The S-IB was powered by eight Rocketdyne H-1 engines. The H-1s were built by the North American Aviation Rocketdyne Division, Canoga Park, California. Total thrust of the S-IB stage was 1,666,460 pounds (7,417.783 kilonewtons) at Sea Level,⁴ and it carried sufficient propellant for a maximum 4 minutes, 22.57 seconds of burn. This could lift the vehicle to an altitude of 37 nautical miles (69 kilometers).

A Saturn IB S-IVB second stage with its Rocketdyne J-2 engine and adapter section. (This S-IVB was part of Saturn IB SA-206.) (NASA 67-HC-26)

The S-IVB second stage was assembled at the Douglas Aircraft Company Missile & Space Division, Huntington Beach, California. The S-IVB was 61 feet, 4.555 inches (18.708497 meters) long, with a maximum diameter of 21 feet, 8.0 inches (6.604 meters). The second stage had an empty weight of 23,400 pounds (10,614 kilograms), and fuel capacity of 228,500 pounds (103,646 kilograms).

It was powered by a single Rocketdyne J-2 engine, fueled by liquid hydrogen (LH2) and LOX. The J-2 produced 229,714 pounds of thrust (1,021.819 kilonewtons), at high thrust, and 198,047 pounds (880.957 kilonewtons) at low thrust). The second stage carried enough fuel for 7 minutes, 49.50 seconds burn at high thrust.

The Instrumentation Unit, containing the Saturn’s guidance systems and attached to the top of the S-IVB stage, was designed by NASA’s Manned Space Flight Center (MSFC), and built by IBM at the Space Systems Center, Huntsville, Alabama. It was 3 feet, 0 inches (0.9 meters) tall with a diameter of 22 feet, 0 inches (6.7056 meters).

After being recovered, the AS-201 Apollo command module was used for drop tests. It is at the Strategic Air and Space Museum, Ashland, Nebraska.

Apollo Command Module CM-009. (HrAtsuo)
Apollo Command Module CM-009 at the Strategic Air and Space Museum, Ashland, Nebraska. (HrAtsuo)

¹ NASA vehicle designations can sometimes be confusing. In this case, “AS-201” designates the all-up Apollo/Saturn IB Space Vehicle, number 201, including the first and second stages, the instrument package, lunar module adapter, service module, command module CM-009, and Launch Escape System (LES). “Spacecraft SC-009” refers to the LES, the CSM and the SLA. The “Saturn IB SA-201,” refers to just the two-stage launch vehicle, number 201: the S-IB first stage, S-IVB second stage, and the Instrumentation Unit. It does not include the payload.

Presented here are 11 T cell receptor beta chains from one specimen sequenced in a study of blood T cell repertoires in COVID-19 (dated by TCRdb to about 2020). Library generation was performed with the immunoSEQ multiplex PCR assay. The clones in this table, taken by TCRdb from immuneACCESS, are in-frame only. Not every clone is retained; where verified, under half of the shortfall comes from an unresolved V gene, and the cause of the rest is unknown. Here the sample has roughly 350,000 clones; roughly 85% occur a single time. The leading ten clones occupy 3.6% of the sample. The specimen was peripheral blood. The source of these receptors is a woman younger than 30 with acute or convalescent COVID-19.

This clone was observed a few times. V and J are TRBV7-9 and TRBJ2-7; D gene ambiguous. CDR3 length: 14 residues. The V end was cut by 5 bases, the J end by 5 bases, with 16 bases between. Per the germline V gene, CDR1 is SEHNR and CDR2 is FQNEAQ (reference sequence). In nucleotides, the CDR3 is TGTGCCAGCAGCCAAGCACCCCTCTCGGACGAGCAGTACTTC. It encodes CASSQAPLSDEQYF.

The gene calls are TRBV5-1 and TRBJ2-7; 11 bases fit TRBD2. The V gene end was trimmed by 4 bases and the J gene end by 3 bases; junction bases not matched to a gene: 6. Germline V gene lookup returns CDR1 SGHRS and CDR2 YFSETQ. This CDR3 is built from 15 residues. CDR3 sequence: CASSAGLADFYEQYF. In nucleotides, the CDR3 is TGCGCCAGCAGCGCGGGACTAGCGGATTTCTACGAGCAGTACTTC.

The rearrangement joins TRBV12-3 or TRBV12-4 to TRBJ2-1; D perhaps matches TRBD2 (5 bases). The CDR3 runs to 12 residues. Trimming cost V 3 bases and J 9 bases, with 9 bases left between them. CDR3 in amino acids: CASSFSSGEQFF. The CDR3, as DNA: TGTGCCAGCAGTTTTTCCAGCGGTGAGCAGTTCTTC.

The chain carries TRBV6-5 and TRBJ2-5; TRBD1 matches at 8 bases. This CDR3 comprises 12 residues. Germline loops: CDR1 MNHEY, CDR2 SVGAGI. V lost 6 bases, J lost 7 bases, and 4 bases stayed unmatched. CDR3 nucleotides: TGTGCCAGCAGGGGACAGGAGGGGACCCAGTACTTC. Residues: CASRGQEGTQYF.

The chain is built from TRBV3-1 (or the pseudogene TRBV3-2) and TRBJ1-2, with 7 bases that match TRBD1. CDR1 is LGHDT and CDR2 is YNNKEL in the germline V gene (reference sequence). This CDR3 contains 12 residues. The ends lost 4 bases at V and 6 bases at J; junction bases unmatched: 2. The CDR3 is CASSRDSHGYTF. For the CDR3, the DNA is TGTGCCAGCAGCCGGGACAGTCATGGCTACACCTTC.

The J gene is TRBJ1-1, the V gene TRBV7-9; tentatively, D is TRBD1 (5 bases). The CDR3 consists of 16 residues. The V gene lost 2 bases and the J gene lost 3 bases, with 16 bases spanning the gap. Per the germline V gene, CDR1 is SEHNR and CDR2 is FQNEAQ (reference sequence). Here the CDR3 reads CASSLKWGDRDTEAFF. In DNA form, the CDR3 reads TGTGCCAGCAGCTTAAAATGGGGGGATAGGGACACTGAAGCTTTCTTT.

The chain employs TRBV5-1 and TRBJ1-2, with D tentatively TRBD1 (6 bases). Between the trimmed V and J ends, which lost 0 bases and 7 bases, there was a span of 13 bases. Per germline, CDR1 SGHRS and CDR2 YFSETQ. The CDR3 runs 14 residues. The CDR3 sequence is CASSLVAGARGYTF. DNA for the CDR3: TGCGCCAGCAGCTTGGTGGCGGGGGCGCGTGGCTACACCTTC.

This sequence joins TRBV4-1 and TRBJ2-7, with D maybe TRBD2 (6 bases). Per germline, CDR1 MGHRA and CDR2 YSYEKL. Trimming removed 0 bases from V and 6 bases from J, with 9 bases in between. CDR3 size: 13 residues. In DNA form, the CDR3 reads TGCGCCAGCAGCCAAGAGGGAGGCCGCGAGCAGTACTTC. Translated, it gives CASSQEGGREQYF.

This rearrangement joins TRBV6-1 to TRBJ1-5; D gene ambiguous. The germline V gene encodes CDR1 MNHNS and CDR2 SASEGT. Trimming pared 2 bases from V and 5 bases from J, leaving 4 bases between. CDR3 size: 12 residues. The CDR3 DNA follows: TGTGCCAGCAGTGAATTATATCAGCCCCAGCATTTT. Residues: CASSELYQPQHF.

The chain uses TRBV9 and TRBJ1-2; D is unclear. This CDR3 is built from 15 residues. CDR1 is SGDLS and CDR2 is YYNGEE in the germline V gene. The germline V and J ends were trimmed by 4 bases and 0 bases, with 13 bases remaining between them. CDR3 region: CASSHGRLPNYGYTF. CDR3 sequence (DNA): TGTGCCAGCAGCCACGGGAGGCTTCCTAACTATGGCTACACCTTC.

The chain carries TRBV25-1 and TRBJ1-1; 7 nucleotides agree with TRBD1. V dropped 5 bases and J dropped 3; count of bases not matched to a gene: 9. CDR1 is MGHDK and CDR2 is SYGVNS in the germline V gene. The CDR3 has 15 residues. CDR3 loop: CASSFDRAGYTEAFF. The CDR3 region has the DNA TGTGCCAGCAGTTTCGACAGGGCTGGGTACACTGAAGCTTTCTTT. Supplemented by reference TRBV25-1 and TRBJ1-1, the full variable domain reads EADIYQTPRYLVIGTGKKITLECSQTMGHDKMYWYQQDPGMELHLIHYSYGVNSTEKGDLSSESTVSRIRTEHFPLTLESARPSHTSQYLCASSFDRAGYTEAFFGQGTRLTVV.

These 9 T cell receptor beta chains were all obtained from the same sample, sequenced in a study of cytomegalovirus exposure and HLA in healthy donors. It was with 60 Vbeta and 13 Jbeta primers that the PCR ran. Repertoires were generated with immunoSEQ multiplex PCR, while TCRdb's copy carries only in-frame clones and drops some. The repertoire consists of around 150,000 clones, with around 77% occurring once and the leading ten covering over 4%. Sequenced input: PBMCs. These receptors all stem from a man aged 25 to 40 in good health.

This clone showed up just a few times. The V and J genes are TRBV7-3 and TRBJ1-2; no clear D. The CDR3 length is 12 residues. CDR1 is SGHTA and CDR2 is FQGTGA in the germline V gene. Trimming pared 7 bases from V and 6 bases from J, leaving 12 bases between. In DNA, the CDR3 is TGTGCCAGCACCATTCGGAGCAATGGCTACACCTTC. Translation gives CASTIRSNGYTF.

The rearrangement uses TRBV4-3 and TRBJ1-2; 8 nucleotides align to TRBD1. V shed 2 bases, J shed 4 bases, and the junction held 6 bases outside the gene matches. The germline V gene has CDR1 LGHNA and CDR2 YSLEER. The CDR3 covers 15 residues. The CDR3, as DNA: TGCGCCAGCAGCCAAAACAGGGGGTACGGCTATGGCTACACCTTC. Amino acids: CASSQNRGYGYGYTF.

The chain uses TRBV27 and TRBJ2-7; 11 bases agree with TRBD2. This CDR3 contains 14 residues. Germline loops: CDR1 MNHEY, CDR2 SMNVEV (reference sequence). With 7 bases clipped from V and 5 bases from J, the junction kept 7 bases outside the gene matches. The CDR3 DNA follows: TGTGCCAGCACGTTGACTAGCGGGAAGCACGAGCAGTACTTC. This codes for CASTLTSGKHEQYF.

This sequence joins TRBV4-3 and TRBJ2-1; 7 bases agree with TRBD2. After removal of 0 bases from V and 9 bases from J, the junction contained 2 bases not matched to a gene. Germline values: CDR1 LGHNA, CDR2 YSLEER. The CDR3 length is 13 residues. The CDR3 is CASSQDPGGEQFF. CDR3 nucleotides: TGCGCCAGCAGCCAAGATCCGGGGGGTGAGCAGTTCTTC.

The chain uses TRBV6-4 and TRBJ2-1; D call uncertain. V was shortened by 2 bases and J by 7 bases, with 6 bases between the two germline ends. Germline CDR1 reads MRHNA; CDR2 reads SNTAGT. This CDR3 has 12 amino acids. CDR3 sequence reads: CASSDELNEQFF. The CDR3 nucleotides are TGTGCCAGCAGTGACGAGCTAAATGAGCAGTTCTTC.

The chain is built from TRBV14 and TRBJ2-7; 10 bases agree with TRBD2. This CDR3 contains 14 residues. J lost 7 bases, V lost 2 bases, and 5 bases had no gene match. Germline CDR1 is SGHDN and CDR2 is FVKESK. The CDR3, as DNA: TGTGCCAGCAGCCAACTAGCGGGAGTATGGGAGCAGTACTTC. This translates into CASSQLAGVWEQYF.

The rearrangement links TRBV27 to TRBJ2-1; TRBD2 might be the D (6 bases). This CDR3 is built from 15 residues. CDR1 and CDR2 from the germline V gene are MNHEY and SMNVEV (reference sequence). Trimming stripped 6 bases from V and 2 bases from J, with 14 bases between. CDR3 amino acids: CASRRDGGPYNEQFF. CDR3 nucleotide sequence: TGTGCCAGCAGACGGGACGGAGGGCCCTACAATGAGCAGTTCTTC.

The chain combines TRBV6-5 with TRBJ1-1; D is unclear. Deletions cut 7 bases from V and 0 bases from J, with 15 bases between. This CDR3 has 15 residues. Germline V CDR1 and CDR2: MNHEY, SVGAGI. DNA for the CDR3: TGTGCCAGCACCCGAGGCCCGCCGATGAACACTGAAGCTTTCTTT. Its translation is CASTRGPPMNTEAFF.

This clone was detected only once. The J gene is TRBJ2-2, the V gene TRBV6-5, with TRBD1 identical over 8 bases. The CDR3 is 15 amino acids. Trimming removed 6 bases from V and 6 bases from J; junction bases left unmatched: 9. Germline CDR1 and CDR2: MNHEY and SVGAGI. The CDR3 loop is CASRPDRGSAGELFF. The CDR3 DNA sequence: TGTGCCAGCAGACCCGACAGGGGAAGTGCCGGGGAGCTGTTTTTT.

² Range Zero, T-0 (“tee minus zero”), is the last full second before liftoff. This is the time reference for all mission events. In this case, T-0 was 16:12:01.000 UTC (11:12:01 a.m., Eastern Standard Time).

³ Lift off is defined as the instant of Instrumentation Unit umbilical disconnect. This is distinct from “First Motion.”

⁴ The total thrust the the eight H-1 engines of the S-IB first stage was only slightly more than that of just one of the five Rocketdyne F-1 engines of the Saturn V’s S-IC first stage booster.

© 2024, Bryan R. Swopes

16 February 1965, 14:37:03 UTC

Pegasus A/SA-9 (AS-103) liftoff, 16 February 1965, 14:37:03 UTC (NASA KSC 65-19630)

16 February 1965: At 9:37:03 a.m., Eastern Standard Time (14:37:03 UTC), Pegasus A (later redesignated Pegasus I), a satellite designed to detect meteoroid impacts in Earth orbit, is launched from Launch Complex 37B at the Cape Kennedy Air Force Station, Cape Kennedy, Florida, aboard a Saturn I Block II launch vehicle. The satellite is enclosed in a boiler plate Apollo Command and Service Module.

The all-up vehicle is designated AS-103. The combined first and second stage launch vehicle is designated SA-9. It consisted of an S-I first stage (S-I-9) and S-IV second stage (S-IV-9). The boilerplate Apollo CSM is identified as BP-16.